Tuesday's announcement by the U.S. Food and Drug Administration that it had approved the MammaPrint test represents a step forward in our efforts to more precisely define which women with breast cancer require adjuvant (preventive) chemotherapy following primary treatment for the disease.
Adjuvant chemotherapy for breast cancer has been one of the great success stories in cancer treatment over the past 30 years. Through the efforts of many researchers, women and their families, we have learned how to prevent recurrence of breast cancer and increase survival for many women with breast cancer. As a result, we have seen steady declines in the death rates for women with breast cancer.
We also know that we provide adjuvant chemotherapy to many women with primary breast cancer who would have otherwise done well without additional treatment. But the types of tests and information about a particular woman's breast cancer that we have available today are simply too imprecise to allow us to accurately and confidently separate women at high risk of developing recurrent of breast cancer from those who are at low risk of recurrence.
If we could do this, we could potentially avoid chemotherapy in the low-risk women, and thus free them from the need to take adjuvant chemotherapy along with its associated costs, inconvenience and side effects.
Over the past several years, there have been several tests developed that have moved us closer to predicting which women with breast cancer have the best chances of survival, and those who would likely benefit from chemotherapy.
A recent study in the August 10, 2006, issue of New England Journal of Medicine reviewed the performance of several of these various breast cancer prognostic tests (including MammaPrint). The researchers reported that although the fundamental approaches of the tests were different, several of them had similar outcomes when predicting which women had the greatest likelihood of developing recurrent breast cancer.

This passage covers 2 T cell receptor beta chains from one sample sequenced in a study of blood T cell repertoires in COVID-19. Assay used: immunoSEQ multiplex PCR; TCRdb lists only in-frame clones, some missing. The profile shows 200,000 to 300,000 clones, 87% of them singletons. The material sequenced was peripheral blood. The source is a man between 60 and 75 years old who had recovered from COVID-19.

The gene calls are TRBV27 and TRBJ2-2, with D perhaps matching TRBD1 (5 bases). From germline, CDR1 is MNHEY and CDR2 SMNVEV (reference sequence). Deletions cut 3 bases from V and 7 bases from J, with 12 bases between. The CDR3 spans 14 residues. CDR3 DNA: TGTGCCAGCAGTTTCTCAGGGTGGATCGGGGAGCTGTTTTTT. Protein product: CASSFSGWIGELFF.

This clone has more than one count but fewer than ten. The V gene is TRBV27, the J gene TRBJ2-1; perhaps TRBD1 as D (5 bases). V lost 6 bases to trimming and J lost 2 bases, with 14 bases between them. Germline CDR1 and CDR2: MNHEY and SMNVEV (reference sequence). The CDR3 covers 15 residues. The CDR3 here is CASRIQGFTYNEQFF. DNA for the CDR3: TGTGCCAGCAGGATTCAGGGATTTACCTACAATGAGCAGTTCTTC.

However, as noted in an editorial that accompanied the article, the real question is whether any of these tests add value and useful knowledge to the treatment of women with early stage breast cancer.
The editorialist agreed that there was excellent agreement among the tests in predicting the risk of breast cancer recurrence. These tests also added more accurate information about prognosis than was available from more standard approaches we have available to assess the aggressiveness of a particular woman's breast cancer.
But, in practical terms, it was not clear that these tests added sufficiently more information about a particular cancer so that a doctor could reliably tell a woman that she did or did not require adjuvant chemotherapy.
The bottom line is that these tests, such as MammaPrint, are an important first step in helping us understand the biology and behavior of a woman's breast cancer.
It is unlikely that many doctors are going to change their treatment recommendations based on these tests. The times these tests affect actual treatment decisions made by women with breast cancer and their doctors will more often be the exception rather than the rule.
Over time, we can expect that these predictive tests will become more accurate so that we can rely on them to help us determine which women need adjuvant treatment for breast cancer and which women do not.
Until that time, and until clinical trials are completed, which will provide us practical guidance on the utility of these tests, we are likely going to continue our current approaches to making recommendations for adjuvant treatment of primary stage breast cancer.
Dr. Len Lichtenfeld is deputy chief medical officer for the American Cancer Society. You can view the full blog by clicking here.